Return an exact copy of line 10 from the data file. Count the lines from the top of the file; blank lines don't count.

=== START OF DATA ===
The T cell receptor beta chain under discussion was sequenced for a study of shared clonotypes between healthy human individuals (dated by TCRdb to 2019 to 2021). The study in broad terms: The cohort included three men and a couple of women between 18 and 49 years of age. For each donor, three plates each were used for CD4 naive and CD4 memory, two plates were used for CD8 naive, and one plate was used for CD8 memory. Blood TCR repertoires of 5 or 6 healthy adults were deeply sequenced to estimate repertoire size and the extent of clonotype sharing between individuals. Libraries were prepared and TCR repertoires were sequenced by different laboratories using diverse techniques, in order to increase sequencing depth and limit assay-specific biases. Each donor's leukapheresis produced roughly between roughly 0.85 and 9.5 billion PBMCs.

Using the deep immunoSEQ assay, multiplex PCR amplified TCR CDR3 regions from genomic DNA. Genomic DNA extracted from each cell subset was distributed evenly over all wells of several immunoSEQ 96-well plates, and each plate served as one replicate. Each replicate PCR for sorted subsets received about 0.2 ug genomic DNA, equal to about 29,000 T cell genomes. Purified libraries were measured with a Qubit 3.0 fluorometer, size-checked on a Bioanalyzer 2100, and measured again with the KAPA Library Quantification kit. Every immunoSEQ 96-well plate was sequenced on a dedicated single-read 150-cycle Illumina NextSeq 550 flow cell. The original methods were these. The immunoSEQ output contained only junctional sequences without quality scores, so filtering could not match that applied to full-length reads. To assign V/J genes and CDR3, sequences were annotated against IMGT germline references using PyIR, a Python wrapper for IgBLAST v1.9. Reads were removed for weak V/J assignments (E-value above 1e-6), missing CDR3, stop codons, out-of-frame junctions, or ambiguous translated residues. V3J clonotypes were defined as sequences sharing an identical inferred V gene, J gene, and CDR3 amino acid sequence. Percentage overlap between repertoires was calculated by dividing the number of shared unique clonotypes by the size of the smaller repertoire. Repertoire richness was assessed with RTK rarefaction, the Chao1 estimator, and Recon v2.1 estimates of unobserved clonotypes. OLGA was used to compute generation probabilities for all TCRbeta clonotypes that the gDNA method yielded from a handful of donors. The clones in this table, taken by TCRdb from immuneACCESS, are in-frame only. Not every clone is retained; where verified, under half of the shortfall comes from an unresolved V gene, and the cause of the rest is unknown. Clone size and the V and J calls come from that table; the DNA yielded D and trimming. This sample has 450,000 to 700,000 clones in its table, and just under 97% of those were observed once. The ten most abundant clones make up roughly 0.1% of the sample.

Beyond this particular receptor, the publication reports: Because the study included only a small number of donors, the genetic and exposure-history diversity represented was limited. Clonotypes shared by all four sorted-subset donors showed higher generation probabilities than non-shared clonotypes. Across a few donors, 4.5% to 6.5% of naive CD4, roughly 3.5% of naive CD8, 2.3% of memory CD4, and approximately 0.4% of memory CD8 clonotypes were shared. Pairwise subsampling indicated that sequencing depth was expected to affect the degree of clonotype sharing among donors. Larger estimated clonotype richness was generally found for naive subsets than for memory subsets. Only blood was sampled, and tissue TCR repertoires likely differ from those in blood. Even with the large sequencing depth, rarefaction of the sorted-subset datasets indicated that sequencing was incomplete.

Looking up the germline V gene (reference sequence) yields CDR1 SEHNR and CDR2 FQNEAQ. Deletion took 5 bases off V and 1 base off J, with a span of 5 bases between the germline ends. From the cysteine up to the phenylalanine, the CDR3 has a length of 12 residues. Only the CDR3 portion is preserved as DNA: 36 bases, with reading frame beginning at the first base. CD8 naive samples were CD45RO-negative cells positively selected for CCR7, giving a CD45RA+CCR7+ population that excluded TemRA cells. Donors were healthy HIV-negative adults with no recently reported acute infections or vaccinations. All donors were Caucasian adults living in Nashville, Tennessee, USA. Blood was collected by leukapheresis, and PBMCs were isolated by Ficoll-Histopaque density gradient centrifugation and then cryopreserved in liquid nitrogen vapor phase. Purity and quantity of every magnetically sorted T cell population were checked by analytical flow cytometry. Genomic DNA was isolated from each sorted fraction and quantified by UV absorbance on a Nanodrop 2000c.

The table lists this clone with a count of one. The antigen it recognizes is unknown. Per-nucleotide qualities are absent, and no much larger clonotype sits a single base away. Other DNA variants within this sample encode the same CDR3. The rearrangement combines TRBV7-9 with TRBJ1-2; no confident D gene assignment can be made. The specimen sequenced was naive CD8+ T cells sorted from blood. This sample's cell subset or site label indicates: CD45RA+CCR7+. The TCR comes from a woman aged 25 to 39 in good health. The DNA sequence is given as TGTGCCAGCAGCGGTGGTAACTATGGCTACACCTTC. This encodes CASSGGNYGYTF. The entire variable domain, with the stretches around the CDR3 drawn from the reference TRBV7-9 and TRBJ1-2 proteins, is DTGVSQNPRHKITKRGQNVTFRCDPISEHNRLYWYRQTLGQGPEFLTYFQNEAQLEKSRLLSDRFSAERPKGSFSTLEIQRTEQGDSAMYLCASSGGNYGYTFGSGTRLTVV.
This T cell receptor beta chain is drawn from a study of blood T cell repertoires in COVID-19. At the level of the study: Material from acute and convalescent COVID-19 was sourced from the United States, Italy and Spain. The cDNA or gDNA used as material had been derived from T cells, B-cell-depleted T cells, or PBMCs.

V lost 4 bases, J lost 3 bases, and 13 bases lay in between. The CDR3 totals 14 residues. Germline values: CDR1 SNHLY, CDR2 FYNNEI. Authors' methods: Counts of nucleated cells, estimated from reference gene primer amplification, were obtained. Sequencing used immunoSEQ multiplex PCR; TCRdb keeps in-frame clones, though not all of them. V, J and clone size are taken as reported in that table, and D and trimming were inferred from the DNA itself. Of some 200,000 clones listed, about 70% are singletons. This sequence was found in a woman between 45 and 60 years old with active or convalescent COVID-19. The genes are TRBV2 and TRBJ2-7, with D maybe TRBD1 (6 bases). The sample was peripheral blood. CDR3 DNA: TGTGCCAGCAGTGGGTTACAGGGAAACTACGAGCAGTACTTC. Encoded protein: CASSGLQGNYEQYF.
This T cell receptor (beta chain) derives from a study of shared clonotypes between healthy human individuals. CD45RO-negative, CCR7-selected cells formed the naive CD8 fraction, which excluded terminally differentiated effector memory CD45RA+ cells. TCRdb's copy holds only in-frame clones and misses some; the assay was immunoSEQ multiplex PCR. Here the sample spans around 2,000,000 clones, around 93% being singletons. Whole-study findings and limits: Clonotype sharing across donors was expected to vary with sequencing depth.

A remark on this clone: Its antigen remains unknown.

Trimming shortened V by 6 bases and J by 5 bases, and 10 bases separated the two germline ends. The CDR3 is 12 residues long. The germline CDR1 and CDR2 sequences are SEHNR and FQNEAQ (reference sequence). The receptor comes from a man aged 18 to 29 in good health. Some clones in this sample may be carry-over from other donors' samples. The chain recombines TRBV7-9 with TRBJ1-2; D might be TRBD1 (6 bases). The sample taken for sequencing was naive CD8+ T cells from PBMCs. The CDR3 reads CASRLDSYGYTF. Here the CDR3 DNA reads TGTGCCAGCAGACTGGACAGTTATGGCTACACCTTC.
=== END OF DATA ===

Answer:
Trimming shortened V by 6 bases and J by 5 bases, and 10 bases separated the two germline ends. The CDR3 is 12 residues long. The germline CDR1 and CDR2 sequences are SEHNR and FQNEAQ (reference sequence). The receptor comes from a man aged 18 to 29 in good health. Some clones in this sample may be carry-over from other donors' samples. The chain recombines TRBV7-9 with TRBJ1-2; D might be TRBD1 (6 bases). The sample taken for sequencing was naive CD8+ T cells from PBMCs. The CDR3 reads CASRLDSYGYTF. Here the CDR3 DNA reads TGTGCCAGCAGACTGGACAGTTATGGCTACACCTTC.